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Who was Beryl Gilroy?

Beryl was a British pioneering teacher and novelist, and “one of Britain’s most significant post-war Caribbean migrants”, part of the so-called “Windrush generation”. Born in what British Guiana, she moved in the 1950s to the United Kingdom, where she became the first Black Headteacher in London. 

Although Gilroy was a qualified teacher, racism prevented her from getting a post for some time.

Between 1970 and 1975 she wrote the pioneering children’s series Nippers, containing probably the first reflection of the Black British presence in UK writing for children.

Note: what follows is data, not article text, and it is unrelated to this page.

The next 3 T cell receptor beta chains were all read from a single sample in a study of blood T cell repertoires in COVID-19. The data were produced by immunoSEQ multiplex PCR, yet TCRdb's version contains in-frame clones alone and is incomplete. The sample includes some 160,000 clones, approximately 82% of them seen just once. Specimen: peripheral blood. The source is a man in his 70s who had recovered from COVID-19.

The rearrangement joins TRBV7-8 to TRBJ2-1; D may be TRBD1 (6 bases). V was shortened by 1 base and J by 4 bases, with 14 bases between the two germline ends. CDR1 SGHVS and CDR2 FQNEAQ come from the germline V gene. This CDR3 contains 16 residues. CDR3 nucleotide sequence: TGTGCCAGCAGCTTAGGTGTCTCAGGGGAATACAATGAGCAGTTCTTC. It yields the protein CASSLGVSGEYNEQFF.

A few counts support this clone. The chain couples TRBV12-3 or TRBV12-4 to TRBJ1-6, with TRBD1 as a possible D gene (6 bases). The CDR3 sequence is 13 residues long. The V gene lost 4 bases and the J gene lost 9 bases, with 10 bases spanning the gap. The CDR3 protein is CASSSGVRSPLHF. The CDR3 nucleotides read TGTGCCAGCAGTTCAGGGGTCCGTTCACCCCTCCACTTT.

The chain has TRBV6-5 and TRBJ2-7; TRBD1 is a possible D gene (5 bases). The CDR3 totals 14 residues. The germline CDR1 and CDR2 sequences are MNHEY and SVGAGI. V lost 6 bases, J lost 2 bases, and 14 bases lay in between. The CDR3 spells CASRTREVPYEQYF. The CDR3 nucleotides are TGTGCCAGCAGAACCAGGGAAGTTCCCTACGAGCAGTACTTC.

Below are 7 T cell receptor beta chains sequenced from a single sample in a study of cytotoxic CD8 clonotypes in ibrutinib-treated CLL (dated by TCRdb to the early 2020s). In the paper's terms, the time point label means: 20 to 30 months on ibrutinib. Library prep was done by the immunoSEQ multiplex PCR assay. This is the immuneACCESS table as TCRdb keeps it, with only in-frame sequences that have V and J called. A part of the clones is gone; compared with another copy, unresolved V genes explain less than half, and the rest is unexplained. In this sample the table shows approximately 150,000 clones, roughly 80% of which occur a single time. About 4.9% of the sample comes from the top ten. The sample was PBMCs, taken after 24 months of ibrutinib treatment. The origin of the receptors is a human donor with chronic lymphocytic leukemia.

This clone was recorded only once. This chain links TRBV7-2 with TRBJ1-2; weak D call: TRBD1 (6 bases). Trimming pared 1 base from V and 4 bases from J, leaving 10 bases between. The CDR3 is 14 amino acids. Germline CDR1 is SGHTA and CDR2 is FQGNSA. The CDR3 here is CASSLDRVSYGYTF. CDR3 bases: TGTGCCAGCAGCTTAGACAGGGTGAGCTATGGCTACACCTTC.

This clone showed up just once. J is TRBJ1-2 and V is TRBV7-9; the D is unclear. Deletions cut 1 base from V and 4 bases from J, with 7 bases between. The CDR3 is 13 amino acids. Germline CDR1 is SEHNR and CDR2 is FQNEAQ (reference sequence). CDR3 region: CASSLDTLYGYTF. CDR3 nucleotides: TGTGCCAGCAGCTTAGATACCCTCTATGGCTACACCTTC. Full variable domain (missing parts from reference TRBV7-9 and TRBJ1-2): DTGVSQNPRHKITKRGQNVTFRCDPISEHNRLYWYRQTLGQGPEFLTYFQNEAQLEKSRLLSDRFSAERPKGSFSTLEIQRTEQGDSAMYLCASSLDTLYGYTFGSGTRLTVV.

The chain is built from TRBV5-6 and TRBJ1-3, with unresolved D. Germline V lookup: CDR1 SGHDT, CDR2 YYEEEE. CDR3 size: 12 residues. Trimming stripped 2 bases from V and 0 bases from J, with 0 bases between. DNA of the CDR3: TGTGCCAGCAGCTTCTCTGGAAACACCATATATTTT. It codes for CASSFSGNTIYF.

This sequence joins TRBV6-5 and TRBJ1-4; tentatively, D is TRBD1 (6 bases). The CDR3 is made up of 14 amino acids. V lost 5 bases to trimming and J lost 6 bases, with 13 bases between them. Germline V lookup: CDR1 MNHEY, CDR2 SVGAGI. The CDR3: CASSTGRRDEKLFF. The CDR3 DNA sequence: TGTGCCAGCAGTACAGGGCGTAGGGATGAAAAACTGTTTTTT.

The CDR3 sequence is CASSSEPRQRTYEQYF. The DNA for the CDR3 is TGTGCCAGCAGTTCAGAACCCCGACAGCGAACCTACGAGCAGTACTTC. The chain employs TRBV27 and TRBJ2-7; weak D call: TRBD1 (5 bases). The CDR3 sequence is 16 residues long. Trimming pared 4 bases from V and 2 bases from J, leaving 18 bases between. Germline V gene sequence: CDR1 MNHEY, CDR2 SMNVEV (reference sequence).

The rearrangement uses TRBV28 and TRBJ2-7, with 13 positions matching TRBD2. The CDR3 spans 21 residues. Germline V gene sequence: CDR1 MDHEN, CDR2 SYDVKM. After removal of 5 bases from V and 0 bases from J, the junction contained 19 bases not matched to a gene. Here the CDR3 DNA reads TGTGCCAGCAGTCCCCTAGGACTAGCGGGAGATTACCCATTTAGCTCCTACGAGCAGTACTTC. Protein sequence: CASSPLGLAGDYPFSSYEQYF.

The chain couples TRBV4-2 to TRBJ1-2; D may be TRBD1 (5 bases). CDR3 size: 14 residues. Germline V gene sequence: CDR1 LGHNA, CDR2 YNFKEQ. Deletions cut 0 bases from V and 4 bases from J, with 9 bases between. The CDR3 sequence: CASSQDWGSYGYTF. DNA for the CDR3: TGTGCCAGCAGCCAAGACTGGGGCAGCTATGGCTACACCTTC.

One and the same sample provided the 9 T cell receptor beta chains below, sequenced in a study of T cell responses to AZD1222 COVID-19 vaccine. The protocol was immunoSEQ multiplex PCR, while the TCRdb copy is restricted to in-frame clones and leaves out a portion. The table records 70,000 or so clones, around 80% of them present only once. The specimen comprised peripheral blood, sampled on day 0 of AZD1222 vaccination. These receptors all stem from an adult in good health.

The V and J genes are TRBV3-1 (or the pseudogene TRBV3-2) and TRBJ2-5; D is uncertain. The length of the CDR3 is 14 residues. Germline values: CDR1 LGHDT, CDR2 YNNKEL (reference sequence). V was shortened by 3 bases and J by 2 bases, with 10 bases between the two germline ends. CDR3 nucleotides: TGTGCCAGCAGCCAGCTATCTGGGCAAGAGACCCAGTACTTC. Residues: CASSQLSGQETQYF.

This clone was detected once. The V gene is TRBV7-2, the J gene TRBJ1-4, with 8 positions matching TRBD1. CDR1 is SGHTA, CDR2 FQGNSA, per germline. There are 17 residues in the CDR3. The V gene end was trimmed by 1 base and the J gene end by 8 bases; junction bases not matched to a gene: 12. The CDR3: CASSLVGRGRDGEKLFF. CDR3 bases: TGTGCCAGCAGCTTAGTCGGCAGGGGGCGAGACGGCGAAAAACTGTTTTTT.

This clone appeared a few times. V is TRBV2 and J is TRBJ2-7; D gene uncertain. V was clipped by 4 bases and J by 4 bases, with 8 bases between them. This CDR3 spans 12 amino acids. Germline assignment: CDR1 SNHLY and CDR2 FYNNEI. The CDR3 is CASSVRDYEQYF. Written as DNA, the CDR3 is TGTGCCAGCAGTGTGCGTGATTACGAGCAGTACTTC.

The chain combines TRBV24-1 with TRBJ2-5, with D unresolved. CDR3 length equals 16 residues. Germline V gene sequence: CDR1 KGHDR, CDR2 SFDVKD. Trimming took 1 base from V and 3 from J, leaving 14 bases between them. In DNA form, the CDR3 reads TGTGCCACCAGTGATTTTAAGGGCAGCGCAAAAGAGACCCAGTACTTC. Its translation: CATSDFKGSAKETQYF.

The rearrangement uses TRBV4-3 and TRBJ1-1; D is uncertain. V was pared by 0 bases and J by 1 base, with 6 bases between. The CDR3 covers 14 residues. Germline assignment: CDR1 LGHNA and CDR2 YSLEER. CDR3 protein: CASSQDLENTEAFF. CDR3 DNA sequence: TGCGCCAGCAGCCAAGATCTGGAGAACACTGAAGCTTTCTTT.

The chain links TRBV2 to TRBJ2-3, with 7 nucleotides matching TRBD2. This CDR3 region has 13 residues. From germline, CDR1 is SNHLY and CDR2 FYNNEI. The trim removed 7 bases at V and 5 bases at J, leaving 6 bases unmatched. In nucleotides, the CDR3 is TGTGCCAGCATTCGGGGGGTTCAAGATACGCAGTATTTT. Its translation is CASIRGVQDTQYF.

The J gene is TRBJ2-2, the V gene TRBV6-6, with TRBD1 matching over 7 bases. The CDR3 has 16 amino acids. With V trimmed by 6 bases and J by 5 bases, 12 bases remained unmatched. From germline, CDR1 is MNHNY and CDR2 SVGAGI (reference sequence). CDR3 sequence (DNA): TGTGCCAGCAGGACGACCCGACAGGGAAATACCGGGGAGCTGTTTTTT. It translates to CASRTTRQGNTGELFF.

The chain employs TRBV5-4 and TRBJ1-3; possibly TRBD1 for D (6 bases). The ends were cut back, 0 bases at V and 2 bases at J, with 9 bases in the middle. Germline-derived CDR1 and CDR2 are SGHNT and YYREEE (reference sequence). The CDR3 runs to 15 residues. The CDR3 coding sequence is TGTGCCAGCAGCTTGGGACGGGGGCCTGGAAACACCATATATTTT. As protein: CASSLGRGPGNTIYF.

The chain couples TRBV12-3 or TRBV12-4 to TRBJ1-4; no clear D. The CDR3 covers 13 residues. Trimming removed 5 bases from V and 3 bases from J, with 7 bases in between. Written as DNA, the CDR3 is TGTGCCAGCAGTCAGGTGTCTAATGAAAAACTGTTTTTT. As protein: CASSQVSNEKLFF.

Gilroy’s early work examined the impact of life in Britain on West Indian families and her later work explored issues of African and Caribbean diaspora and slavery.

She received hours including:

1990 by the Greater London Council for services to education 

1995 received an honorary doctorate from the University of North London

2000 Honorary fellowship from the Institute of Education.

For The Nippers Series written throughout the 1960’s-1970’s Beryl Gilroy won over sixteen awards.

In 1996 she was honoured by the Association of Caribbean Women Writers and Scholars.

Beryl Gilroy died in April 2001.

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